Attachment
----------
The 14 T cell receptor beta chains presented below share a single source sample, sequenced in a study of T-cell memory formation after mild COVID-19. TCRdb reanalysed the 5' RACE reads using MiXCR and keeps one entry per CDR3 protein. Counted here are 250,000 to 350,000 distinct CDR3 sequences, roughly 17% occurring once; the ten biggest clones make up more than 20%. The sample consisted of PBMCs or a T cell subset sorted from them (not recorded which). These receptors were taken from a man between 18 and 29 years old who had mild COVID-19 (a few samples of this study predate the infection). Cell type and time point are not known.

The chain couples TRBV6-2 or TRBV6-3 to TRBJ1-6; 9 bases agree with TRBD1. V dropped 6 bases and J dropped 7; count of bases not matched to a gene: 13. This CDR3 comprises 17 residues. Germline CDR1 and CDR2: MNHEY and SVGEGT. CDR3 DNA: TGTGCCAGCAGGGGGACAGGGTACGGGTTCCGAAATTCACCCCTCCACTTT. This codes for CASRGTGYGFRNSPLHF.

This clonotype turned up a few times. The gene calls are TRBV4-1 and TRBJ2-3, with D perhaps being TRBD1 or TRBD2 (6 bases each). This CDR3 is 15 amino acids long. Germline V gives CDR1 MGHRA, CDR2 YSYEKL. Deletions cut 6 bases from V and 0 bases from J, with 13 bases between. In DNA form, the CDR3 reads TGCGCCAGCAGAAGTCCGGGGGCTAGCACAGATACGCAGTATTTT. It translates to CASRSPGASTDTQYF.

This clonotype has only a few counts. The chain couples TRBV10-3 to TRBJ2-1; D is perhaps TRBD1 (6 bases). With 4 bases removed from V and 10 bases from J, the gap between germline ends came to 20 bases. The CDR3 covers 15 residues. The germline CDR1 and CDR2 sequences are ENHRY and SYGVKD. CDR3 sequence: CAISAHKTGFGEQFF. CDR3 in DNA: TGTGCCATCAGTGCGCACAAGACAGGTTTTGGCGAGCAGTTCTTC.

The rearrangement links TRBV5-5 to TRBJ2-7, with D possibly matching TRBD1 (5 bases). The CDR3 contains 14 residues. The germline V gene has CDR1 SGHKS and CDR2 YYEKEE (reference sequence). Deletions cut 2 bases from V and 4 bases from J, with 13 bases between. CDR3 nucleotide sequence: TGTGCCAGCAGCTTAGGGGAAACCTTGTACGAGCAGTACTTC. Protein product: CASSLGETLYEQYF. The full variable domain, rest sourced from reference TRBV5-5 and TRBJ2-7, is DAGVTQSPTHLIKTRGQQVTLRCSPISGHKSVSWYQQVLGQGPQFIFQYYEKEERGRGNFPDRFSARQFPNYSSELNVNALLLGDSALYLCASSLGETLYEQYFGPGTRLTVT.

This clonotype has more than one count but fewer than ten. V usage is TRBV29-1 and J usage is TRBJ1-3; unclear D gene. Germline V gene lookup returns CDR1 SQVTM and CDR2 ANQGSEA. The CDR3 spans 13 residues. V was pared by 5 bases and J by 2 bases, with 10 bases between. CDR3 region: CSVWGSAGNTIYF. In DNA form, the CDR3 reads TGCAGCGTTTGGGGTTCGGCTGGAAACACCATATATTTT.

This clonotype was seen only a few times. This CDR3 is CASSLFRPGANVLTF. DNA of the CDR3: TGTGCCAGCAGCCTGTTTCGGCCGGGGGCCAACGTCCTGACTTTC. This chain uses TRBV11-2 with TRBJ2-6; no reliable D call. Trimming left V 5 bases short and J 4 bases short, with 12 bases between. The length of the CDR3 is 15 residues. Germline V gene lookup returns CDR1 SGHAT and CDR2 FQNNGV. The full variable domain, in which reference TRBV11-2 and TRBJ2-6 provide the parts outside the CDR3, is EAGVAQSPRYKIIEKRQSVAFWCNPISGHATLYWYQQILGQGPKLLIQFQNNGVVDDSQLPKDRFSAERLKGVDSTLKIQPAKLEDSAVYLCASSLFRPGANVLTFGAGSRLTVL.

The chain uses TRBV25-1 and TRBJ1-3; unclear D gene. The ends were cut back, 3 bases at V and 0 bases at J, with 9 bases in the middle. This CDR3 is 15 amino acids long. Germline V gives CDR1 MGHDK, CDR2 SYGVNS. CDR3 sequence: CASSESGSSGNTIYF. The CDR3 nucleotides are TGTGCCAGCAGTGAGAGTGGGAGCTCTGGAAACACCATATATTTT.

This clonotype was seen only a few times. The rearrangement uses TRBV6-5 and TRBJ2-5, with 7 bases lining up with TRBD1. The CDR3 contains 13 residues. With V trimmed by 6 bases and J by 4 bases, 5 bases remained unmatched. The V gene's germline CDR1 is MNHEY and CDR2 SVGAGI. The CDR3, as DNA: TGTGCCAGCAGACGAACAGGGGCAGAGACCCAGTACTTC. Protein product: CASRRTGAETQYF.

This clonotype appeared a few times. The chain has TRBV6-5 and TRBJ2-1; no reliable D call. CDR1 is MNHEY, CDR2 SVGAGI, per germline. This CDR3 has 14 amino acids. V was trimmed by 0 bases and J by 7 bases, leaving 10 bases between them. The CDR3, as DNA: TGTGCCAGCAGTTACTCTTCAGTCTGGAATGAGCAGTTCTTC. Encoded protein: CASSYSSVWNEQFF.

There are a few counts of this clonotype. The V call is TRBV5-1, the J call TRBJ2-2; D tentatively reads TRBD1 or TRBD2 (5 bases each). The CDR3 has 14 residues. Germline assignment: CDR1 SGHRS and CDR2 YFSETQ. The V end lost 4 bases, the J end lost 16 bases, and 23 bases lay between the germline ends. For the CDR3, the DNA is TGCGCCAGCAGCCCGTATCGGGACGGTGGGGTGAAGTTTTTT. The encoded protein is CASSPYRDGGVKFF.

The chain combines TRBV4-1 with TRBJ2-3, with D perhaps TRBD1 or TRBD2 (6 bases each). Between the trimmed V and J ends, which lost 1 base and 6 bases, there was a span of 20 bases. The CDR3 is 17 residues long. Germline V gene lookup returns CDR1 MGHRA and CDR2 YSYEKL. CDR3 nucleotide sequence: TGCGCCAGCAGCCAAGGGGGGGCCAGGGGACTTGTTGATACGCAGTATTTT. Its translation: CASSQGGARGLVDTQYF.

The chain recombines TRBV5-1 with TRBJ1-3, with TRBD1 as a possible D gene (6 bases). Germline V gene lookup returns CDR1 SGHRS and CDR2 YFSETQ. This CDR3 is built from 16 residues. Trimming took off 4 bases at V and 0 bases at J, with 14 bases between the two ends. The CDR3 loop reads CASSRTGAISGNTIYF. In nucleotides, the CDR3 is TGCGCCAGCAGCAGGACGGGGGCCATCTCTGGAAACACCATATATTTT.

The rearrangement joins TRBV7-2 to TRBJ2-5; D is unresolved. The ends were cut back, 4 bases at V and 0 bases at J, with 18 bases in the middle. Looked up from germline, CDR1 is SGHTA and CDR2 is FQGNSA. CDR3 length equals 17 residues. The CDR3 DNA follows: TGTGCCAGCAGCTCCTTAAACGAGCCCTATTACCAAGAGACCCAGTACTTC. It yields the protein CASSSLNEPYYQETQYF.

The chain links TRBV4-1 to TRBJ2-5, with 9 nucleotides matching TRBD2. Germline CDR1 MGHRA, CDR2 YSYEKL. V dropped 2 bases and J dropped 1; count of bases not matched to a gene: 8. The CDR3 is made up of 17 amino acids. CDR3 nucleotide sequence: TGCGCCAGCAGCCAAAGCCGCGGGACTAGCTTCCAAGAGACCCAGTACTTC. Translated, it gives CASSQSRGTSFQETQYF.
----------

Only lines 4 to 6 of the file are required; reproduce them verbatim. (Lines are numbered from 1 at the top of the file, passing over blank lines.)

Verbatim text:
This clonotype has only a few counts. The chain couples TRBV10-3 to TRBJ2-1; D is perhaps TRBD1 (6 bases). With 4 bases removed from V and 10 bases from J, the gap between germline ends came to 20 bases. The CDR3 covers 15 residues. The germline CDR1 and CDR2 sequences are ENHRY and SYGVKD. CDR3 sequence: CAISAHKTGFGEQFF. CDR3 in DNA: TGTGCCATCAGTGCGCACAAGACAGGTTTTGGCGAGCAGTTCTTC.

The rearrangement links TRBV5-5 to TRBJ2-7, with D possibly matching TRBD1 (5 bases). The CDR3 contains 14 residues. The germline V gene has CDR1 SGHKS and CDR2 YYEKEE (reference sequence). Deletions cut 2 bases from V and 4 bases from J, with 13 bases between. CDR3 nucleotide sequence: TGTGCCAGCAGCTTAGGGGAAACCTTGTACGAGCAGTACTTC. Protein product: CASSLGETLYEQYF. The full variable domain, rest sourced from reference TRBV5-5 and TRBJ2-7, is DAGVTQSPTHLIKTRGQQVTLRCSPISGHKSVSWYQQVLGQGPQFIFQYYEKEERGRGNFPDRFSARQFPNYSSELNVNALLLGDSALYLCASSLGETLYEQYFGPGTRLTVT.

This clonotype has more than one count but fewer than ten. V usage is TRBV29-1 and J usage is TRBJ1-3; unclear D gene. Germline V gene lookup returns CDR1 SQVTM and CDR2 ANQGSEA. The CDR3 spans 13 residues. V was pared by 5 bases and J by 2 bases, with 10 bases between. CDR3 region: CSVWGSAGNTIYF. In DNA form, the CDR3 reads TGCAGCGTTTGGGGTTCGGCTGGAAACACCATATATTTT.